Additionally, Job 38:4-7 poetically describes the creation of the universe, where God questions Job about the foundations of the earth, indicating a specific starting point for creation. This biblical narrative aligns with the Cosmological Argument’s premise that the universe had a beginning and therefore a Beginner.

Faith and Reason: The Intersection in the Cosmological Argument

The intersection of faith and reason is crucial in understanding the Cosmological Argument. While the argument is based on a logical premise, it ultimately requires a step of faith to accept its conclusion. This is similar to the teaching in Hebrews 11:1, “Now faith is the assurance of things hoped for, the conviction of things not seen.” Faith fills the gap between empirical evidence and the acceptance of God as the first cause.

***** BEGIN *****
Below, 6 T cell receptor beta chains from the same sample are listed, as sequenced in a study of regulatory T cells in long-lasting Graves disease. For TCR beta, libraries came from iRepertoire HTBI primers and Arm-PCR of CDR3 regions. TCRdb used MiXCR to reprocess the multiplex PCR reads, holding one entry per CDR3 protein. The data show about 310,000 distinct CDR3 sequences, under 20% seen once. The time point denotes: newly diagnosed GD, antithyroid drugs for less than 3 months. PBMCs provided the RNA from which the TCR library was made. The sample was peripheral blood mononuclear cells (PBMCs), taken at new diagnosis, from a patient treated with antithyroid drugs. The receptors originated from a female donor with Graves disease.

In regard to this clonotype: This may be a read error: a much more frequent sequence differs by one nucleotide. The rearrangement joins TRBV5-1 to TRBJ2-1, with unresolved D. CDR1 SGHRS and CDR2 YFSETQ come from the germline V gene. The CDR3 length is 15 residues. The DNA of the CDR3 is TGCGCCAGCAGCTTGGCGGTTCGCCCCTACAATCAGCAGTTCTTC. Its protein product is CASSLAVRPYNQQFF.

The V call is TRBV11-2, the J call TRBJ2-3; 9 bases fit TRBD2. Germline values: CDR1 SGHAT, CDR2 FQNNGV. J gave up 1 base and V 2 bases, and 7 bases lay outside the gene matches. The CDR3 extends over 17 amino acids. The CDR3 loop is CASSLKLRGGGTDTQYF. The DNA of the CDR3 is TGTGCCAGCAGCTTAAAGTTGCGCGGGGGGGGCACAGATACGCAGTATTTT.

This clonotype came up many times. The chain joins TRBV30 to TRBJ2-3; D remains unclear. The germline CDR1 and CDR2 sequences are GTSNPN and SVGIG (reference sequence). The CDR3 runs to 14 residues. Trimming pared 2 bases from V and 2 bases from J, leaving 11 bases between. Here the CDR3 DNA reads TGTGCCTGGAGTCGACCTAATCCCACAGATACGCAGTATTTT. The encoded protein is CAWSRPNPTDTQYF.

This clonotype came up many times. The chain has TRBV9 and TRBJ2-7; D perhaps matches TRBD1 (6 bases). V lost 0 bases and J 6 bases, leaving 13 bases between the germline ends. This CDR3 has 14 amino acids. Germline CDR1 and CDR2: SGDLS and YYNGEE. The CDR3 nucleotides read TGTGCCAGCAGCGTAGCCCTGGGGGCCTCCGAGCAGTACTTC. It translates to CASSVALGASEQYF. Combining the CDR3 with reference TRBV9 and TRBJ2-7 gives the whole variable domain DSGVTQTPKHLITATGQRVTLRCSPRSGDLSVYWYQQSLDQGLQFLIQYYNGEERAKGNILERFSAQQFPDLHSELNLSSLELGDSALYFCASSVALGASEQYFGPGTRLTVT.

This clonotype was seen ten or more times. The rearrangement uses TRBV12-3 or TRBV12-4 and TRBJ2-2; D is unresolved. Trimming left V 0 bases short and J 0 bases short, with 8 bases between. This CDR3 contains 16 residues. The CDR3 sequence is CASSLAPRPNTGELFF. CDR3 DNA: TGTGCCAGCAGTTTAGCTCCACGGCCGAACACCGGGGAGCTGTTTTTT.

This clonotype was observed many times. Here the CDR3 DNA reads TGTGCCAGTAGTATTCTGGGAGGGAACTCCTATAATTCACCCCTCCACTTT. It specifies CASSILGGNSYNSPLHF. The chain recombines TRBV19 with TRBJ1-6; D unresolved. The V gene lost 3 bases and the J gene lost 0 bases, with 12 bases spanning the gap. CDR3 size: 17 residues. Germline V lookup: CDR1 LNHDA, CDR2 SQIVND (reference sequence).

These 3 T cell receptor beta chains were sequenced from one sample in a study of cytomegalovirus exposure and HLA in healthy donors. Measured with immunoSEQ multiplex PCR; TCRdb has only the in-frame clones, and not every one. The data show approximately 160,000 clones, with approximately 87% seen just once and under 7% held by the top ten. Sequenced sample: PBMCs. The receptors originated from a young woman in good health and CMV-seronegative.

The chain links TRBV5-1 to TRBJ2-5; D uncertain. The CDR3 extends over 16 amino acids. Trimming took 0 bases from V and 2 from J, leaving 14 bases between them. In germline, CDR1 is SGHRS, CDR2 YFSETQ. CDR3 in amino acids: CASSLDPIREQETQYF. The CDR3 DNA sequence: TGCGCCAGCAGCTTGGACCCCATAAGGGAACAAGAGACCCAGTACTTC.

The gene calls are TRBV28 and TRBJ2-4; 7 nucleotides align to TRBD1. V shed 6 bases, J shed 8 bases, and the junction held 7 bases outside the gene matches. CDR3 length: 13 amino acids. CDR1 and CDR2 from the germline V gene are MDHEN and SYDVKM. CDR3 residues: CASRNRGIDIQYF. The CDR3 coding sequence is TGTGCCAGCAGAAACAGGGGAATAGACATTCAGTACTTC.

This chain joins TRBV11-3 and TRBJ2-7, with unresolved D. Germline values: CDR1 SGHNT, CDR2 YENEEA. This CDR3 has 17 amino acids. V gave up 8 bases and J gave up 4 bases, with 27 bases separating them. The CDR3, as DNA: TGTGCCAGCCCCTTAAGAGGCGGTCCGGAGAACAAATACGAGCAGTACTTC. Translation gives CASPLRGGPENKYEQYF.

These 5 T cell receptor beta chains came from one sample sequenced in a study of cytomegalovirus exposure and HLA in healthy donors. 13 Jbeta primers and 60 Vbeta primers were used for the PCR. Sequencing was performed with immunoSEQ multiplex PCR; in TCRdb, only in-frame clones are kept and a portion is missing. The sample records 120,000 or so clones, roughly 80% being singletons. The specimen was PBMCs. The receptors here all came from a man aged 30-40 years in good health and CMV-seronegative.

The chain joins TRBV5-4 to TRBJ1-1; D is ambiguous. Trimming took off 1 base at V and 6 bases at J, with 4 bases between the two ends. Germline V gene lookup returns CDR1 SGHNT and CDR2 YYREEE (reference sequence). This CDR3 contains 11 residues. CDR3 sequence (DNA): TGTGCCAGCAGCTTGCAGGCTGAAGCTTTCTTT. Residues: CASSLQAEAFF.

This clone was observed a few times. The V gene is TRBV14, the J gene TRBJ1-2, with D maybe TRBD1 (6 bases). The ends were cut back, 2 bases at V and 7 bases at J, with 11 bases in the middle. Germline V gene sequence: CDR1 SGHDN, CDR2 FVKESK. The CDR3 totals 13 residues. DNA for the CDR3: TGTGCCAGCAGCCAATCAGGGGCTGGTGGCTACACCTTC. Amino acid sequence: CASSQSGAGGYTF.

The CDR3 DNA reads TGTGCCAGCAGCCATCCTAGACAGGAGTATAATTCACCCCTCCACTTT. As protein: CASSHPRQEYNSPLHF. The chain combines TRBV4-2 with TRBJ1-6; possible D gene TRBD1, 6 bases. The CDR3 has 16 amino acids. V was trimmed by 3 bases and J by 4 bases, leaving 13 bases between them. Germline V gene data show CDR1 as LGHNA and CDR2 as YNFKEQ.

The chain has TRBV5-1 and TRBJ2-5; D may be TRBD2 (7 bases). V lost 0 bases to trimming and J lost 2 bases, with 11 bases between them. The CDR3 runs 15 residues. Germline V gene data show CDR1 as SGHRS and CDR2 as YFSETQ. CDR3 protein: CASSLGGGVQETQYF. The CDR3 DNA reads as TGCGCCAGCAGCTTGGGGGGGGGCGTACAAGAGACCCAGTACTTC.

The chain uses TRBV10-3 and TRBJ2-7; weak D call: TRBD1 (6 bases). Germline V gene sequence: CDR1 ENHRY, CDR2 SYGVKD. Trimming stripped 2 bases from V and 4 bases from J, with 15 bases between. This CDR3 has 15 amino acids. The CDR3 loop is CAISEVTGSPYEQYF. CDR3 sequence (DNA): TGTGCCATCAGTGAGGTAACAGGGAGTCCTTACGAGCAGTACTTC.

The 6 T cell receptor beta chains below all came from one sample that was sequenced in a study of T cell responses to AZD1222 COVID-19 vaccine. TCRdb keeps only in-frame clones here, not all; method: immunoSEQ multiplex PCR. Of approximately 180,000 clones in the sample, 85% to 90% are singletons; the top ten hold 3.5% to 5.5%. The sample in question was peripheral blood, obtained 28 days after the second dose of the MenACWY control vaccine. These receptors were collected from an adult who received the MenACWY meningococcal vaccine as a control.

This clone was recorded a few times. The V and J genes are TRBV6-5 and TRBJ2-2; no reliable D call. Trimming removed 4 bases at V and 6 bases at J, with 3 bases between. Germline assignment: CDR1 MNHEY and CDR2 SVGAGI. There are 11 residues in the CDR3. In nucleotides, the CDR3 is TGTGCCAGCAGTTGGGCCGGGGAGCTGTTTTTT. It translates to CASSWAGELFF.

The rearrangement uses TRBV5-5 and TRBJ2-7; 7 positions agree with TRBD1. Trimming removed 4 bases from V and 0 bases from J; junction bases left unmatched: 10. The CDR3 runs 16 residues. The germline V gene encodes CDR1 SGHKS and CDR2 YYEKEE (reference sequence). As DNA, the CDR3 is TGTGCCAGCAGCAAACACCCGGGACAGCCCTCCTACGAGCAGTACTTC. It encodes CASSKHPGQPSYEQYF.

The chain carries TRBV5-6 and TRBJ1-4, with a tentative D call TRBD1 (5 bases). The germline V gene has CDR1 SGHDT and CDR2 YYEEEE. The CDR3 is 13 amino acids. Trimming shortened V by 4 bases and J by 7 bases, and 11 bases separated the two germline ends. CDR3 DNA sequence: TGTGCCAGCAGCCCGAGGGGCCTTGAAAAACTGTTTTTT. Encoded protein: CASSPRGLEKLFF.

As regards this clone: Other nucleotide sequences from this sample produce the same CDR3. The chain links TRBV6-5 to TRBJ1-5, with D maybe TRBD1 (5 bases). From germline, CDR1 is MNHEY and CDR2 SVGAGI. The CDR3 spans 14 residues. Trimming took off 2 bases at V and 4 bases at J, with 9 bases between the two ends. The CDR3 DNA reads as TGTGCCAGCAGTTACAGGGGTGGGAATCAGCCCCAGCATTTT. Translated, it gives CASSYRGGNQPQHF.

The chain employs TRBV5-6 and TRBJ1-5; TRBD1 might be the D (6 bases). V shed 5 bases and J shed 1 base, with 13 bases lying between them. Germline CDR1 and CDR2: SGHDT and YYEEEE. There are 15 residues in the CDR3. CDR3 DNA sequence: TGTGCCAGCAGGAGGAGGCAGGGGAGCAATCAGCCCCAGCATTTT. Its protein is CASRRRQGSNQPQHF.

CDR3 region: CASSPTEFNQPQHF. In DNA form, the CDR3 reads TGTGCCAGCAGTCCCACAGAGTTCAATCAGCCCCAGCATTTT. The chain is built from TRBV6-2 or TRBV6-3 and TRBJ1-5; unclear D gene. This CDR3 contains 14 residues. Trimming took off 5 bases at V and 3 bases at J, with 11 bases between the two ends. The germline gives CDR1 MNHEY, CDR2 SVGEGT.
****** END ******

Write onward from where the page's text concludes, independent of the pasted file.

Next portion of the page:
Moreover, the Apostle Paul in Acts 17:27-28 talks about God’s nearness to each one of us, “For in him we live and move and have our being.” This suggests that the existence of God and our relationship to Him is not purely a matter of rational argumentation but also a matter of personal faith and experience.

The role of faith in accepting the Cosmological Argument is further supported by John 20:29, where Jesus says, “Blessed are those who have not seen and yet have believed.” This verse underlines the importance of faith in the Christian journey, including the acceptance of theological arguments like the Cosmological Argument.

Scriptural Affirmation of the Cosmological Argument